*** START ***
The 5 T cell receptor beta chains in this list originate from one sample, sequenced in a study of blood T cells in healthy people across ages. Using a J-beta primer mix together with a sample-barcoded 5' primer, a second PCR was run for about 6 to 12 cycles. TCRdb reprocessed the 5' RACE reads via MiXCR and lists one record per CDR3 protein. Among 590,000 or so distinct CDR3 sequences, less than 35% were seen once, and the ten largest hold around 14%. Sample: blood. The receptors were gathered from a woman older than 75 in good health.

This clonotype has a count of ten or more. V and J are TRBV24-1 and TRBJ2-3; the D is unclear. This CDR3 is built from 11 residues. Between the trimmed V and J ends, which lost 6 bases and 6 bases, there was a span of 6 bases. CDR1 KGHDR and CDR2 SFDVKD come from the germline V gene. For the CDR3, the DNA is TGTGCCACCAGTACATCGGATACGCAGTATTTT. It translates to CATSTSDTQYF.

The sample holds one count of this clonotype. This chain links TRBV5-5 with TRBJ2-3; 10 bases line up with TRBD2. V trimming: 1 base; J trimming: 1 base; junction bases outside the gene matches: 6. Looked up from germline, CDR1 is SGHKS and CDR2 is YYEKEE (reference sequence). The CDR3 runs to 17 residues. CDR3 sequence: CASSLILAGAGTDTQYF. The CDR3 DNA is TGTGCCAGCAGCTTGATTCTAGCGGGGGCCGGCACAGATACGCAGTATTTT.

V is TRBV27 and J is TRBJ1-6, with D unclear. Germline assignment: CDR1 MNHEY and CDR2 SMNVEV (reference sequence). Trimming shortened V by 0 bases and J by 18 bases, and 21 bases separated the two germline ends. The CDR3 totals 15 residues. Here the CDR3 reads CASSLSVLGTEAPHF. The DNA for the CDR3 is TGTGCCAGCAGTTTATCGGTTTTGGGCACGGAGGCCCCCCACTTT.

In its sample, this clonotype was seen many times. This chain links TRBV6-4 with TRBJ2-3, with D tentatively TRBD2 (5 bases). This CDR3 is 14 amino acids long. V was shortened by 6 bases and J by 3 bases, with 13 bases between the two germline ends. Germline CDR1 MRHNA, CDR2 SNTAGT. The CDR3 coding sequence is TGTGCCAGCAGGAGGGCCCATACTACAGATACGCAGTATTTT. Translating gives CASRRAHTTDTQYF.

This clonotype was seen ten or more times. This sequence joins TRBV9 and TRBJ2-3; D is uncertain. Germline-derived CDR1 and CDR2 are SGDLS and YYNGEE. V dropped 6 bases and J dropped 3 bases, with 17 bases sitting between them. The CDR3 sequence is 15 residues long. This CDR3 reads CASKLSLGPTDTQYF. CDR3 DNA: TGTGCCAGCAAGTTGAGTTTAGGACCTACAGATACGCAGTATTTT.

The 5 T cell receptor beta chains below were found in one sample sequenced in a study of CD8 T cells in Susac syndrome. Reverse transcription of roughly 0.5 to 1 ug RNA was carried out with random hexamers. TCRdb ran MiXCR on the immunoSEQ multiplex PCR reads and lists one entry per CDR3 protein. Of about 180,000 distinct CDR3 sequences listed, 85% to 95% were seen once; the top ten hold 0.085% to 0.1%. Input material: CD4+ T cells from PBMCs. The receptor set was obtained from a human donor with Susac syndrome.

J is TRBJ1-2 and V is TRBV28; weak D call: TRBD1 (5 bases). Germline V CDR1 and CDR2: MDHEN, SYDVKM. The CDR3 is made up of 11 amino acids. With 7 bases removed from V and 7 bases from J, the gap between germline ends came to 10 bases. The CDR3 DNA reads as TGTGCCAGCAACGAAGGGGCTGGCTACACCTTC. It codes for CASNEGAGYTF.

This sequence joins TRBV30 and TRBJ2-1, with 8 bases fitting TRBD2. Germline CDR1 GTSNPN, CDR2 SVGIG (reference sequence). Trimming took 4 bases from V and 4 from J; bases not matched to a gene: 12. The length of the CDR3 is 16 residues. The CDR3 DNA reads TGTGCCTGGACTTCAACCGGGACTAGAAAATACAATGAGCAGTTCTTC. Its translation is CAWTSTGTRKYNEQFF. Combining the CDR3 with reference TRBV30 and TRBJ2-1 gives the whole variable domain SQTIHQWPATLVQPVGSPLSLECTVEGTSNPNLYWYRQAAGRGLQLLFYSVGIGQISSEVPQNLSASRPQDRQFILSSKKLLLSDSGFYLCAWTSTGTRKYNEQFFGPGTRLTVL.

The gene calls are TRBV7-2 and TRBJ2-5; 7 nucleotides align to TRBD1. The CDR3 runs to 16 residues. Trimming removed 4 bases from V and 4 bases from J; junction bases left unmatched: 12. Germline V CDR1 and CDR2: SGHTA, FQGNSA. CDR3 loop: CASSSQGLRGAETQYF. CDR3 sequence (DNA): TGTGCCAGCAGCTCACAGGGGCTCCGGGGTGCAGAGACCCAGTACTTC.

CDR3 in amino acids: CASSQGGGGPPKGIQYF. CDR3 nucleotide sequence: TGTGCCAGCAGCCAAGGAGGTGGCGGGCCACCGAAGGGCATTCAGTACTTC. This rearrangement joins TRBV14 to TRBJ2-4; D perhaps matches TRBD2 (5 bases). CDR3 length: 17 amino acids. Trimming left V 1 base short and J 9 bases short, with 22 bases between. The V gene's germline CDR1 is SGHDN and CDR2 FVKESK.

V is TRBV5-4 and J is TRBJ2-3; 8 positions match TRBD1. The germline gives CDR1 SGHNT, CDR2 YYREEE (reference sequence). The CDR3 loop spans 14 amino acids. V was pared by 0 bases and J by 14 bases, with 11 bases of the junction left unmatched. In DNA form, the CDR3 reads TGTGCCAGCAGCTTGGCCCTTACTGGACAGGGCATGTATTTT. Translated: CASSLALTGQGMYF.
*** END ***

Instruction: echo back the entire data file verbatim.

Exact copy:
The 5 T cell receptor beta chains in this list originate from one sample, sequenced in a study of blood T cells in healthy people across ages. Using a J-beta primer mix together with a sample-barcoded 5' primer, a second PCR was run for about 6 to 12 cycles. TCRdb reprocessed the 5' RACE reads via MiXCR and lists one record per CDR3 protein. Among 590,000 or so distinct CDR3 sequences, less than 35% were seen once, and the ten largest hold around 14%. Sample: blood. The receptors were gathered from a woman older than 75 in good health.

This clonotype has a count of ten or more. V and J are TRBV24-1 and TRBJ2-3; the D is unclear. This CDR3 is built from 11 residues. Between the trimmed V and J ends, which lost 6 bases and 6 bases, there was a span of 6 bases. CDR1 KGHDR and CDR2 SFDVKD come from the germline V gene. For the CDR3, the DNA is TGTGCCACCAGTACATCGGATACGCAGTATTTT. It translates to CATSTSDTQYF.

The sample holds one count of this clonotype. This chain links TRBV5-5 with TRBJ2-3; 10 bases line up with TRBD2. V trimming: 1 base; J trimming: 1 base; junction bases outside the gene matches: 6. Looked up from germline, CDR1 is SGHKS and CDR2 is YYEKEE (reference sequence). The CDR3 runs to 17 residues. CDR3 sequence: CASSLILAGAGTDTQYF. The CDR3 DNA is TGTGCCAGCAGCTTGATTCTAGCGGGGGCCGGCACAGATACGCAGTATTTT.

V is TRBV27 and J is TRBJ1-6, with D unclear. Germline assignment: CDR1 MNHEY and CDR2 SMNVEV (reference sequence). Trimming shortened V by 0 bases and J by 18 bases, and 21 bases separated the two germline ends. The CDR3 totals 15 residues. Here the CDR3 reads CASSLSVLGTEAPHF. The DNA for the CDR3 is TGTGCCAGCAGTTTATCGGTTTTGGGCACGGAGGCCCCCCACTTT.

In its sample, this clonotype was seen many times. This chain links TRBV6-4 with TRBJ2-3, with D tentatively TRBD2 (5 bases). This CDR3 is 14 amino acids long. V was shortened by 6 bases and J by 3 bases, with 13 bases between the two germline ends. Germline CDR1 MRHNA, CDR2 SNTAGT. The CDR3 coding sequence is TGTGCCAGCAGGAGGGCCCATACTACAGATACGCAGTATTTT. Translating gives CASRRAHTTDTQYF.

This clonotype was seen ten or more times. This sequence joins TRBV9 and TRBJ2-3; D is uncertain. Germline-derived CDR1 and CDR2 are SGDLS and YYNGEE. V dropped 6 bases and J dropped 3 bases, with 17 bases sitting between them. The CDR3 sequence is 15 residues long. This CDR3 reads CASKLSLGPTDTQYF. CDR3 DNA: TGTGCCAGCAAGTTGAGTTTAGGACCTACAGATACGCAGTATTTT.

The 5 T cell receptor beta chains below were found in one sample sequenced in a study of CD8 T cells in Susac syndrome. Reverse transcription of roughly 0.5 to 1 ug RNA was carried out with random hexamers. TCRdb ran MiXCR on the immunoSEQ multiplex PCR reads and lists one entry per CDR3 protein. Of about 180,000 distinct CDR3 sequences listed, 85% to 95% were seen once; the top ten hold 0.085% to 0.1%. Input material: CD4+ T cells from PBMCs. The receptor set was obtained from a human donor with Susac syndrome.

J is TRBJ1-2 and V is TRBV28; weak D call: TRBD1 (5 bases). Germline V CDR1 and CDR2: MDHEN, SYDVKM. The CDR3 is made up of 11 amino acids. With 7 bases removed from V and 7 bases from J, the gap between germline ends came to 10 bases. The CDR3 DNA reads as TGTGCCAGCAACGAAGGGGCTGGCTACACCTTC. It codes for CASNEGAGYTF.

This sequence joins TRBV30 and TRBJ2-1, with 8 bases fitting TRBD2. Germline CDR1 GTSNPN, CDR2 SVGIG (reference sequence). Trimming took 4 bases from V and 4 from J; bases not matched to a gene: 12. The length of the CDR3 is 16 residues. The CDR3 DNA reads TGTGCCTGGACTTCAACCGGGACTAGAAAATACAATGAGCAGTTCTTC. Its translation is CAWTSTGTRKYNEQFF. Combining the CDR3 with reference TRBV30 and TRBJ2-1 gives the whole variable domain SQTIHQWPATLVQPVGSPLSLECTVEGTSNPNLYWYRQAAGRGLQLLFYSVGIGQISSEVPQNLSASRPQDRQFILSSKKLLLSDSGFYLCAWTSTGTRKYNEQFFGPGTRLTVL.

The gene calls are TRBV7-2 and TRBJ2-5; 7 nucleotides align to TRBD1. The CDR3 runs to 16 residues. Trimming removed 4 bases from V and 4 bases from J; junction bases left unmatched: 12. Germline V CDR1 and CDR2: SGHTA, FQGNSA. CDR3 loop: CASSSQGLRGAETQYF. CDR3 sequence (DNA): TGTGCCAGCAGCTCACAGGGGCTCCGGGGTGCAGAGACCCAGTACTTC.

CDR3 in amino acids: CASSQGGGGPPKGIQYF. CDR3 nucleotide sequence: TGTGCCAGCAGCCAAGGAGGTGGCGGGCCACCGAAGGGCATTCAGTACTTC. This rearrangement joins TRBV14 to TRBJ2-4; D perhaps matches TRBD2 (5 bases). CDR3 length: 17 amino acids. Trimming left V 1 base short and J 9 bases short, with 22 bases between. The V gene's germline CDR1 is SGHDN and CDR2 FVKESK.

V is TRBV5-4 and J is TRBJ2-3; 8 positions match TRBD1. The germline gives CDR1 SGHNT, CDR2 YYREEE (reference sequence). The CDR3 loop spans 14 amino acids. V was pared by 0 bases and J by 14 bases, with 11 bases of the junction left unmatched. In DNA form, the CDR3 reads TGTGCCAGCAGCTTGGCCCTTACTGGACAGGGCATGTATTTT. Translated: CASSLALTGQGMYF.